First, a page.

I first thought something might be wrong when I developed a sore back in late January, but put this down to the fact I'd started writing at the beginning of the month and so was crouched over a keyboard all day. When it hadn't gone away by mid-February, I went to my GP, who spotted that I had jaundice. Blood tests, an ultrasound scan and then a CT scan revealed the full extent of the grisly truth by the start of March.

I have cancer. It started in my gall bladder, has infected both lobes of my liver and probably also my pancreas and some lymph nodes, plus one tumour is massed around a group of major blood vessels in the same volume, effectively ruling out any chance of surgery to remove the tumours either in the short or long term.

The bottom line, now, I'm afraid, is that as a late stage gall bladder cancer patient, I'm expected to live for 'several months' and it’s extremely unlikely I'll live beyond a year. So it looks like my latest novel, The Quarry, will be my last.

As a result, I've withdrawn from all planned public engagements and I've asked my partner Adele if she will do me the honour of becoming my widow (sorry - but we find ghoulish humour helps). By the time this goes out we'll be married and on a short honeymoon. We intend to spend however much quality time I have left seeing friends and relations and visiting places that have meant a lot to us. Meanwhile my heroic publishers are doing all they can to bring the publication date of my new novel forward by as much as four months, to give me a better chance of being around when it hits the shelves.

There is a possibility that it might be worth undergoing a course of chemotherapy to extend the amount of time available. However that is still something we're balancing the pros and cons of, and anyway it is out of the question until my jaundice has further and significantly, reduced.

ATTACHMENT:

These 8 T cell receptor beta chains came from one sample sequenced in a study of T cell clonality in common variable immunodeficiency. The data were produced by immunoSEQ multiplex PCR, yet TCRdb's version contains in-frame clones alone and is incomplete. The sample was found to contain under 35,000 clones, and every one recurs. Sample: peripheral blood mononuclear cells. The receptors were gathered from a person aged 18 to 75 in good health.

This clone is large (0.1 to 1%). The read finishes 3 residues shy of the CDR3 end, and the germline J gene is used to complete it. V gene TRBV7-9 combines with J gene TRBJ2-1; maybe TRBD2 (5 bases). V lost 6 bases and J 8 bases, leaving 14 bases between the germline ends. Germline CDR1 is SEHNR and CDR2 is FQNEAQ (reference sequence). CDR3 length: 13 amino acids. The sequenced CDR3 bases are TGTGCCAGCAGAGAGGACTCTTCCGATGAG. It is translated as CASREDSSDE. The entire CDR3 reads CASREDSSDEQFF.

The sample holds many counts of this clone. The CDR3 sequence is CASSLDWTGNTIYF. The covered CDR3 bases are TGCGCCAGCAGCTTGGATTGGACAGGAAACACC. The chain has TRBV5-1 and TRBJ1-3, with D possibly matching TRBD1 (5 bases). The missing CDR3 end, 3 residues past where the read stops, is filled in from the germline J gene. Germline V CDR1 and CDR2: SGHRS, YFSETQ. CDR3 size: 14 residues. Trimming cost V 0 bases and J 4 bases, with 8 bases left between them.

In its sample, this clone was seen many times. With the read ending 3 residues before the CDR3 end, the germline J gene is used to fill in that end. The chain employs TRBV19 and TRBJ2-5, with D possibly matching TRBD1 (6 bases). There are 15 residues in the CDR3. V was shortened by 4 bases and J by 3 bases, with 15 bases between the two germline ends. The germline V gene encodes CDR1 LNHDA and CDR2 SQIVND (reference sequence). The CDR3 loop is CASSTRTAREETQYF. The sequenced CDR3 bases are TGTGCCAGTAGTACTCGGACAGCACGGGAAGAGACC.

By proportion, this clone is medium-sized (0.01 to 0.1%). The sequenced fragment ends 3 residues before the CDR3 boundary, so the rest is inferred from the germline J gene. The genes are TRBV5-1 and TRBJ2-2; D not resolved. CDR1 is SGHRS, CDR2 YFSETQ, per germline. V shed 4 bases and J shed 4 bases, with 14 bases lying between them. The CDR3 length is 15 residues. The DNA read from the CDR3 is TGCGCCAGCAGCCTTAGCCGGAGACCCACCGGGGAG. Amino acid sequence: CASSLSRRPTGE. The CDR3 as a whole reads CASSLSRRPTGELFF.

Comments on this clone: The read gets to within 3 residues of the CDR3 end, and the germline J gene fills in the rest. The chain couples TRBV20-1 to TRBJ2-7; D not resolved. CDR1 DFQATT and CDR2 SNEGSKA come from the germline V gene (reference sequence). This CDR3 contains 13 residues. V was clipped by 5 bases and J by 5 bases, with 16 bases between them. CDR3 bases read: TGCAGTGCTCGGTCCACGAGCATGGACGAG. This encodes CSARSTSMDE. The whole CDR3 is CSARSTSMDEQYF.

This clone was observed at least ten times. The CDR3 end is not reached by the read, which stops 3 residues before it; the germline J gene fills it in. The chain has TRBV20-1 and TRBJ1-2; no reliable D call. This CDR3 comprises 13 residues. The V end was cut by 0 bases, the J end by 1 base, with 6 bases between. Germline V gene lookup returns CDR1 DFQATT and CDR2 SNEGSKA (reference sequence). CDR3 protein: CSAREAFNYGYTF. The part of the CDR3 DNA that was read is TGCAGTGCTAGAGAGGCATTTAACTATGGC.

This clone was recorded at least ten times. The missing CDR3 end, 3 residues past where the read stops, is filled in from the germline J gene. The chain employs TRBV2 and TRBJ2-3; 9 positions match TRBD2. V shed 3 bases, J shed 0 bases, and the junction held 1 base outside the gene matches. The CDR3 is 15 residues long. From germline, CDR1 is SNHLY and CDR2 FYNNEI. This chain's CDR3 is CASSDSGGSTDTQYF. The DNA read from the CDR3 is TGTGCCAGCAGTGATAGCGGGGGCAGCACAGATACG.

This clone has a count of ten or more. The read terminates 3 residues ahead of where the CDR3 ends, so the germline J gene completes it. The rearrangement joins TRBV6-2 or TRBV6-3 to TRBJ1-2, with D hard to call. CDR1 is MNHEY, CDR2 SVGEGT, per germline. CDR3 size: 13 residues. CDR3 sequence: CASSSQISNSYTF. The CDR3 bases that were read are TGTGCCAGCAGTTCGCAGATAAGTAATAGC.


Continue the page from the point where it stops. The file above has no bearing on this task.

Lastly, I'd like to add that from my GP onwards, the professionalism of the medics involved - and the speed with which the resources of the NHS in Scotland have been deployed - has been exemplary, and the standard of care deeply impressive. We're all just sorry the outcome hasn't been more cheerful.

A website is being set up where friends, family and fans can leave messages for me and check on my progress. It should be up and running during this week and a link to it will be here on my official website as soon as it’s ready.

Iain Banks
I hate cancer.

I'll admit right now that I haven't read any of Banks books. I have three of his Culture novels - The Player of Games, Excession, and Matter - and always planned on reading them. I was attracted to them because of the way people on an internet forum years ago gabbed about them and when I finally looked them up, my mind was blown by this man's imagination. He made Star Trek, Star Wars, and the other bread and butter scifi universes look like stone age civilizations compared to what he writes.

I hate cancer because like too many people, I know what it's like to see a loved one stricken with the disease and to lose someone to it. My mother is a cancer survivor and my paternal grandmother died from it. I can't even begin to imagine what Iain M. Banks is going through, but he and nobody else should have to suffer from a disease that with all the medical science and wealth of an entire planet, should have been vanquished a long, long time ago.

Like I said, I have several of Banks Culture books, but have never read them. Until now. I'm setting aside all of my current reading and focusing solely on those. It obviously does nothing for Banks, but it's the best way I can think of to honor him.